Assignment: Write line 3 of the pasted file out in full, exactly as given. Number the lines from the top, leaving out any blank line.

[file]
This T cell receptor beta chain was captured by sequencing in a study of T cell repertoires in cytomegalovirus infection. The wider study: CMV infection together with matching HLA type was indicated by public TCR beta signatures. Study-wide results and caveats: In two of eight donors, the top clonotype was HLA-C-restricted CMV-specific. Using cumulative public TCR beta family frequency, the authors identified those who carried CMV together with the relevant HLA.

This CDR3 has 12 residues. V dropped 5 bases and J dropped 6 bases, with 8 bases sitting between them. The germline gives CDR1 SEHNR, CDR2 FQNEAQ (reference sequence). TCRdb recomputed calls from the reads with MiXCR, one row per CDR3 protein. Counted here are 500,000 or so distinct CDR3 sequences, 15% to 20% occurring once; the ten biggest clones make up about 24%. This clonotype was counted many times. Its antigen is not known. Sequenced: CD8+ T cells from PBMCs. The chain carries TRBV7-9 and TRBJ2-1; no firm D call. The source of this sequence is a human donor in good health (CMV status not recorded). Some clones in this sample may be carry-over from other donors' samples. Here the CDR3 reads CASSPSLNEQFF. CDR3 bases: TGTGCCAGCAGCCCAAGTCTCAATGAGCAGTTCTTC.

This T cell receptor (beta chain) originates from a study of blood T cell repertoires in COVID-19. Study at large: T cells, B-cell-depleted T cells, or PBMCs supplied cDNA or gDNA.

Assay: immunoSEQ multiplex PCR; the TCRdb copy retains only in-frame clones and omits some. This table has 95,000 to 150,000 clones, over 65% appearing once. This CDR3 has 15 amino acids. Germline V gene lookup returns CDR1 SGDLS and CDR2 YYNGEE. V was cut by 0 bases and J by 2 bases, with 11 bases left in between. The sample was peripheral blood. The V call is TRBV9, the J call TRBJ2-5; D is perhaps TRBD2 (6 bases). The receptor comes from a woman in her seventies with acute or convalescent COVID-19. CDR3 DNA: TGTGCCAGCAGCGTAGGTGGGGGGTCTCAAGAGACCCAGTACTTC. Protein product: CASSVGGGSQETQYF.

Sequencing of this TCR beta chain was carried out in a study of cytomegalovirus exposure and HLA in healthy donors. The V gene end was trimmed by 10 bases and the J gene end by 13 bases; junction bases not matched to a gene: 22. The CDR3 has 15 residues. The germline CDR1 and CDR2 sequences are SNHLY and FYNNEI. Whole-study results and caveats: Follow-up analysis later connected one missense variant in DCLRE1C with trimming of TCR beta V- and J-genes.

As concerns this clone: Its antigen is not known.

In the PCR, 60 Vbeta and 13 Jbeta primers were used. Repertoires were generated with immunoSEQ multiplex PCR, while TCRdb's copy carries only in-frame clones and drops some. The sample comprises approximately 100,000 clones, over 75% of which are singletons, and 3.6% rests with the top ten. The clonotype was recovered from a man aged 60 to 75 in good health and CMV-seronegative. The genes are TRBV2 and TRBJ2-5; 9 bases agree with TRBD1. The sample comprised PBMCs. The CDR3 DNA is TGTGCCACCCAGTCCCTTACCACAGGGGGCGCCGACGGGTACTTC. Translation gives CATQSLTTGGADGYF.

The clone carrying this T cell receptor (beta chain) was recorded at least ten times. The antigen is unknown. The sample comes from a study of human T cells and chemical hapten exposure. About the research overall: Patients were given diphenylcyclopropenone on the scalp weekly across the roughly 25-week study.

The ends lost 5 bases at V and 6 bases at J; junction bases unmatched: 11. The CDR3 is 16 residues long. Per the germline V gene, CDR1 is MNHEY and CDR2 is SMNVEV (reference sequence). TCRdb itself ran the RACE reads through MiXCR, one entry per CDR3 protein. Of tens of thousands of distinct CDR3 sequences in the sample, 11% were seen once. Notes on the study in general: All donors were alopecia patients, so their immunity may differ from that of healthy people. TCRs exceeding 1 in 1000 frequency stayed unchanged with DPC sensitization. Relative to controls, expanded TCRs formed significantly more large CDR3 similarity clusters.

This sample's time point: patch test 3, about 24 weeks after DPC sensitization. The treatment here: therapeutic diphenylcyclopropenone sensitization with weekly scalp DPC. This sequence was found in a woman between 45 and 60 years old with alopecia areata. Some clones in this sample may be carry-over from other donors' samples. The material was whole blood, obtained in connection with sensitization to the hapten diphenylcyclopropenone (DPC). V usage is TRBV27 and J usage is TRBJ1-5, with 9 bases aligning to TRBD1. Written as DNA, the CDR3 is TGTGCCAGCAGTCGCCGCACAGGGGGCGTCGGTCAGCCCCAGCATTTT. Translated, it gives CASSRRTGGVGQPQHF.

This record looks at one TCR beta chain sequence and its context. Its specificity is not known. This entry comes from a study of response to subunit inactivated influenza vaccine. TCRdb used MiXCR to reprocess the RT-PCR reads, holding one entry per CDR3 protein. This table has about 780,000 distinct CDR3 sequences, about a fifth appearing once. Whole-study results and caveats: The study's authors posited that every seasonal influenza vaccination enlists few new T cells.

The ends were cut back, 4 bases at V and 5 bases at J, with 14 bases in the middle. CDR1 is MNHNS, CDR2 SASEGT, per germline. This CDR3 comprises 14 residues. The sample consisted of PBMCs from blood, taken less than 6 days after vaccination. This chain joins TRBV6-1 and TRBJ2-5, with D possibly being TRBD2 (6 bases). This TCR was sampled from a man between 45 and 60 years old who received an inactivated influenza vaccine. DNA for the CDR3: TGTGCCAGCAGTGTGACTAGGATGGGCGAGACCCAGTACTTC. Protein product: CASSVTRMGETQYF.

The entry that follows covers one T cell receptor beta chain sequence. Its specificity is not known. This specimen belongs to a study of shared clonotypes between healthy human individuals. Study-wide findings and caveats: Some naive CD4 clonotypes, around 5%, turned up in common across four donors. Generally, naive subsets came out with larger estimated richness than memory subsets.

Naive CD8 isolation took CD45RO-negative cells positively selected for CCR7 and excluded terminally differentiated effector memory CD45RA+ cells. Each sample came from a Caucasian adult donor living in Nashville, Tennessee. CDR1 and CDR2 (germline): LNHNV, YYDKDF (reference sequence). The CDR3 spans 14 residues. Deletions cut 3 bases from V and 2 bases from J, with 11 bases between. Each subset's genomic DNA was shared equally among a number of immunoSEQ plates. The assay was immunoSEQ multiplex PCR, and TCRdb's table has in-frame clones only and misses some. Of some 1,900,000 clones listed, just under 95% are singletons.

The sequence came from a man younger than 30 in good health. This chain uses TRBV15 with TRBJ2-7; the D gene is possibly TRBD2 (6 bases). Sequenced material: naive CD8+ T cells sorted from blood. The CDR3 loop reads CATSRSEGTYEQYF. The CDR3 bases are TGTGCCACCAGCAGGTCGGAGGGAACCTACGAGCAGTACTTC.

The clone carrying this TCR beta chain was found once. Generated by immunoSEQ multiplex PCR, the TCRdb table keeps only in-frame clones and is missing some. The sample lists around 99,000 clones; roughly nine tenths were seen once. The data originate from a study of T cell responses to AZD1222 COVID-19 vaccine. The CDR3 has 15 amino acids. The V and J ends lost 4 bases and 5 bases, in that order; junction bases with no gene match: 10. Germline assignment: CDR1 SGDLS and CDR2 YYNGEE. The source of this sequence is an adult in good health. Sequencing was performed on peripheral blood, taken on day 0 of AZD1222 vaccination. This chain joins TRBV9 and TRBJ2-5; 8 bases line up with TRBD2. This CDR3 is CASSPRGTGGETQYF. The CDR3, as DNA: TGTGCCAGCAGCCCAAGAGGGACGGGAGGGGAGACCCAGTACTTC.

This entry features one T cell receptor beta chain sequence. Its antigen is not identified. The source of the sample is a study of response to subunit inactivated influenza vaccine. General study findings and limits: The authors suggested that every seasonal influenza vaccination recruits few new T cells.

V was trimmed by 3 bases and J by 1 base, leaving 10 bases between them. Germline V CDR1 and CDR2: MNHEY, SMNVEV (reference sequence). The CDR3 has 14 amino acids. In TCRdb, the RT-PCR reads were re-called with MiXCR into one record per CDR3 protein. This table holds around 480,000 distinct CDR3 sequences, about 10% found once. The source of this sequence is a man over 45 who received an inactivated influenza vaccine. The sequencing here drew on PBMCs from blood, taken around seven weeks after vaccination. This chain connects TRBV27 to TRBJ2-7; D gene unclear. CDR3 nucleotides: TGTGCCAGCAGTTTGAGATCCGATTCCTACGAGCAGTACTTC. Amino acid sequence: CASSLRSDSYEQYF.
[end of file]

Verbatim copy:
This T cell receptor (beta chain) originates from a study of blood T cell repertoires in COVID-19. Study at large: T cells, B-cell-depleted T cells, or PBMCs supplied cDNA or gDNA.